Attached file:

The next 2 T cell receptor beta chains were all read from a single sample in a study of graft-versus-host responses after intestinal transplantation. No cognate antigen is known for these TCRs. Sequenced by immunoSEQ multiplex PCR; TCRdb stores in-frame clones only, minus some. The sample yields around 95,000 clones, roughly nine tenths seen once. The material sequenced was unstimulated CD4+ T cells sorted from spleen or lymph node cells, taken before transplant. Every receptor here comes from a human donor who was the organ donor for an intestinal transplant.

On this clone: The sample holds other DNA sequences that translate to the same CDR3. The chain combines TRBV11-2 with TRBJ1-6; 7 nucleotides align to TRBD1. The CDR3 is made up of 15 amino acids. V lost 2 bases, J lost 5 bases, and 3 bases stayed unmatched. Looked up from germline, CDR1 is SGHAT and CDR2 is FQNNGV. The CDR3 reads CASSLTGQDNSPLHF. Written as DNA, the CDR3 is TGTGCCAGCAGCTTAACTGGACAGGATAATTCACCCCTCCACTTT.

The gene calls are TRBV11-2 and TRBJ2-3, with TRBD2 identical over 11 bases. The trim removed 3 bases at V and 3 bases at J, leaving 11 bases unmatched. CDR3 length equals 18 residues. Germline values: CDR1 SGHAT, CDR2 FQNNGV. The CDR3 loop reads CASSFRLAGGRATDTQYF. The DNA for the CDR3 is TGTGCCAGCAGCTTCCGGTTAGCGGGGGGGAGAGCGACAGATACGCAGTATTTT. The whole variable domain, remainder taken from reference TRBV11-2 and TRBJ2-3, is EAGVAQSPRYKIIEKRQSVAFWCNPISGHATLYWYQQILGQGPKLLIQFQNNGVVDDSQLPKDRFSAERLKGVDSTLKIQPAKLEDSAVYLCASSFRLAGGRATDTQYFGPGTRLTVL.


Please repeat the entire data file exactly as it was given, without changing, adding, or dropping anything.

The next 2 T cell receptor beta chains were all read from a single sample in a study of graft-versus-host responses after intestinal transplantation. No cognate antigen is known for these TCRs. Sequenced by immunoSEQ multiplex PCR; TCRdb stores in-frame clones only, minus some. The sample yields around 95,000 clones, roughly nine tenths seen once. The material sequenced was unstimulated CD4+ T cells sorted from spleen or lymph node cells, taken before transplant. Every receptor here comes from a human donor who was the organ donor for an intestinal transplant.

On this clone: The sample holds other DNA sequences that translate to the same CDR3. The chain combines TRBV11-2 with TRBJ1-6; 7 nucleotides align to TRBD1. The CDR3 is made up of 15 amino acids. V lost 2 bases, J lost 5 bases, and 3 bases stayed unmatched. Looked up from germline, CDR1 is SGHAT and CDR2 is FQNNGV. The CDR3 reads CASSLTGQDNSPLHF. Written as DNA, the CDR3 is TGTGCCAGCAGCTTAACTGGACAGGATAATTCACCCCTCCACTTT.

The gene calls are TRBV11-2 and TRBJ2-3, with TRBD2 identical over 11 bases. The trim removed 3 bases at V and 3 bases at J, leaving 11 bases unmatched. CDR3 length equals 18 residues. Germline values: CDR1 SGHAT, CDR2 FQNNGV. The CDR3 loop reads CASSFRLAGGRATDTQYF. The DNA for the CDR3 is TGTGCCAGCAGCTTCCGGTTAGCGGGGGGGAGAGCGACAGATACGCAGTATTTT. The whole variable domain, remainder taken from reference TRBV11-2 and TRBJ2-3, is EAGVAQSPRYKIIEKRQSVAFWCNPISGHATLYWYQQILGQGPKLLIQFQNNGVVDDSQLPKDRFSAERLKGVDSTLKIQPAKLEDSAVYLCASSFRLAGGRATDTQYFGPGTRLTVL.